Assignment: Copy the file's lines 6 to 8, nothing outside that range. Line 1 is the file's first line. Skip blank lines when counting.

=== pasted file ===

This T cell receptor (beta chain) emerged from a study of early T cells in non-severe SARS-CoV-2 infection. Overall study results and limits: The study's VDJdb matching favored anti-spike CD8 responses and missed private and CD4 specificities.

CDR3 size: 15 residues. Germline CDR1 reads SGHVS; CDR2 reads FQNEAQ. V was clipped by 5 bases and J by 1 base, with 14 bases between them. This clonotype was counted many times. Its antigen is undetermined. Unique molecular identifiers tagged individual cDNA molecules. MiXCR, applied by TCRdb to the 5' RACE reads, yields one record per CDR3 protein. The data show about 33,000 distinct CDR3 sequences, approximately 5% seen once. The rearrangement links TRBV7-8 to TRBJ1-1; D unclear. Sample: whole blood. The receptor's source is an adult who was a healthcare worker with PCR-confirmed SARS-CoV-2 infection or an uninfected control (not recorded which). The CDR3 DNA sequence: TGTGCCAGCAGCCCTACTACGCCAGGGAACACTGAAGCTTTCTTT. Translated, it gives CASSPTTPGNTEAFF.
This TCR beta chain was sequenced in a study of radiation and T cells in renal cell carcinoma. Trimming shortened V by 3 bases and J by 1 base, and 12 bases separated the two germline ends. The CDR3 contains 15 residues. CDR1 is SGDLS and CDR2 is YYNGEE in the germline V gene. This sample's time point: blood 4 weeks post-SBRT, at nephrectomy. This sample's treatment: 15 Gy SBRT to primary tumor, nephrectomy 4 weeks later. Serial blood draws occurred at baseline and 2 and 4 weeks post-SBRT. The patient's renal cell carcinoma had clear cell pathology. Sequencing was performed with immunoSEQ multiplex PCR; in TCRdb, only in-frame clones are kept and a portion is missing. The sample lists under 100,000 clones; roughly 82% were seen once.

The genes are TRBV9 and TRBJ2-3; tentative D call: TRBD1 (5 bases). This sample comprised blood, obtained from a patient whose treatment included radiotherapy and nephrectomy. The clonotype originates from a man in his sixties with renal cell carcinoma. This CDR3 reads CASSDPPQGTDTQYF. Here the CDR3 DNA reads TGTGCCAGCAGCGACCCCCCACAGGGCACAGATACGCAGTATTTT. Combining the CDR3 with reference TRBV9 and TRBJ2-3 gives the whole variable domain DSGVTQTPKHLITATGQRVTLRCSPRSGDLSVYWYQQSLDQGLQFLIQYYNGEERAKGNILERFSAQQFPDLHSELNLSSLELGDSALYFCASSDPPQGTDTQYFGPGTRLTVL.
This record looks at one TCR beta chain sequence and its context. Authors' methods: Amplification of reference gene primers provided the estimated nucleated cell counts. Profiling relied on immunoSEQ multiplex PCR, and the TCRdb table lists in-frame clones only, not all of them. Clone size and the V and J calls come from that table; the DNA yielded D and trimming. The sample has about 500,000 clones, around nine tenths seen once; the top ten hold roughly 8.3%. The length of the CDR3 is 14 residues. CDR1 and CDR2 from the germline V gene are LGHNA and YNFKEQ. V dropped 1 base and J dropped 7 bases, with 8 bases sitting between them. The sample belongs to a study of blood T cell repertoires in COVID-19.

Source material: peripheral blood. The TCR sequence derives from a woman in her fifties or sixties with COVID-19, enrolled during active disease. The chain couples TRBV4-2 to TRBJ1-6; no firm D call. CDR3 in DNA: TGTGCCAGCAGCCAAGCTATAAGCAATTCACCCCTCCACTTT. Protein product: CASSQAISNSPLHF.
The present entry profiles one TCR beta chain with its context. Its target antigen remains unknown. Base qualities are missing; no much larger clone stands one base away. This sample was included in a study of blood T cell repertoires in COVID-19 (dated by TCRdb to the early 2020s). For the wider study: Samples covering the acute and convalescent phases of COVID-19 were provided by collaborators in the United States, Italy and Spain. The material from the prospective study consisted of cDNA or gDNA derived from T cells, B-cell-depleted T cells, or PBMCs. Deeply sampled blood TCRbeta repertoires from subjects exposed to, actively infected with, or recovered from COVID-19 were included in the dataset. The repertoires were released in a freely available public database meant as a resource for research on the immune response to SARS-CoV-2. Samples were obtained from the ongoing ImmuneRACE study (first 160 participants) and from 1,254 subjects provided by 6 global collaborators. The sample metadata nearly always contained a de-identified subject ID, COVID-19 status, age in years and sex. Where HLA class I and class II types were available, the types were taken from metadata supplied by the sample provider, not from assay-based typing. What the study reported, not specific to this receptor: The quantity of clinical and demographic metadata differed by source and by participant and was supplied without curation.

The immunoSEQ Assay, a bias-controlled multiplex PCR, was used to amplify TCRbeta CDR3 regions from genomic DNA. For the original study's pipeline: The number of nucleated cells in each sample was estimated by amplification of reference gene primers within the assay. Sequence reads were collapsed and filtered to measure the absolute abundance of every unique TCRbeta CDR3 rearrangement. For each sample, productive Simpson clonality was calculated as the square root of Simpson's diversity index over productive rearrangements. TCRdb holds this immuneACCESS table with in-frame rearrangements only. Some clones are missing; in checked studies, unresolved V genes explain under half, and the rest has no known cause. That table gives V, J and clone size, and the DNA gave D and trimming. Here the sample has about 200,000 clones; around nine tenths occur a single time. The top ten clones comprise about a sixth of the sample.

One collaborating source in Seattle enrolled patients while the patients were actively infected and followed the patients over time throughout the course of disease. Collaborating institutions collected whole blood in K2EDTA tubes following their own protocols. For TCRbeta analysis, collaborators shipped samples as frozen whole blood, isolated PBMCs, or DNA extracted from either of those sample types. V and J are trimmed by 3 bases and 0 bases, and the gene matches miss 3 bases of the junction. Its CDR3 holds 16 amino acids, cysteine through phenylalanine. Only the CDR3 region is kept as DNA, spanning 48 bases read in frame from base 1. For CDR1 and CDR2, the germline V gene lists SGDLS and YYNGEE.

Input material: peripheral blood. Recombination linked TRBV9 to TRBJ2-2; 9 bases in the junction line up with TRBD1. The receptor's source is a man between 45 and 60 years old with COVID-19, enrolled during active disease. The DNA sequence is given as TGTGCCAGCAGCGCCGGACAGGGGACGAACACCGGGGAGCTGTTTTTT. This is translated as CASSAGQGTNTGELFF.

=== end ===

Source material: peripheral blood. The TCR sequence derives from a woman in her fifties or sixties with COVID-19, enrolled during active disease. The chain couples TRBV4-2 to TRBJ1-6; no firm D call. CDR3 in DNA: TGTGCCAGCAGCCAAGCTATAAGCAATTCACCCCTCCACTTT. Protein product: CASSQAISNSPLHF.
The present entry profiles one TCR beta chain with its context. Its target antigen remains unknown. Base qualities are missing; no much larger clone stands one base away. This sample was included in a study of blood T cell repertoires in COVID-19 (dated by TCRdb to the early 2020s). For the wider study: Samples covering the acute and convalescent phases of COVID-19 were provided by collaborators in the United States, Italy and Spain. The material from the prospective study consisted of cDNA or gDNA derived from T cells, B-cell-depleted T cells, or PBMCs. Deeply sampled blood TCRbeta repertoires from subjects exposed to, actively infected with, or recovered from COVID-19 were included in the dataset. The repertoires were released in a freely available public database meant as a resource for research on the immune response to SARS-CoV-2. Samples were obtained from the ongoing ImmuneRACE study (first 160 participants) and from 1,254 subjects provided by 6 global collaborators. The sample metadata nearly always contained a de-identified subject ID, COVID-19 status, age in years and sex. Where HLA class I and class II types were available, the types were taken from metadata supplied by the sample provider, not from assay-based typing. What the study reported, not specific to this receptor: The quantity of clinical and demographic metadata differed by source and by participant and was supplied without curation.

The immunoSEQ Assay, a bias-controlled multiplex PCR, was used to amplify TCRbeta CDR3 regions from genomic DNA. For the original study's pipeline: The number of nucleated cells in each sample was estimated by amplification of reference gene primers within the assay. Sequence reads were collapsed and filtered to measure the absolute abundance of every unique TCRbeta CDR3 rearrangement. For each sample, productive Simpson clonality was calculated as the square root of Simpson's diversity index over productive rearrangements. TCRdb holds this immuneACCESS table with in-frame rearrangements only. Some clones are missing; in checked studies, unresolved V genes explain under half, and the rest has no known cause. That table gives V, J and clone size, and the DNA gave D and trimming. Here the sample has about 200,000 clones; around nine tenths occur a single time. The top ten clones comprise about a sixth of the sample.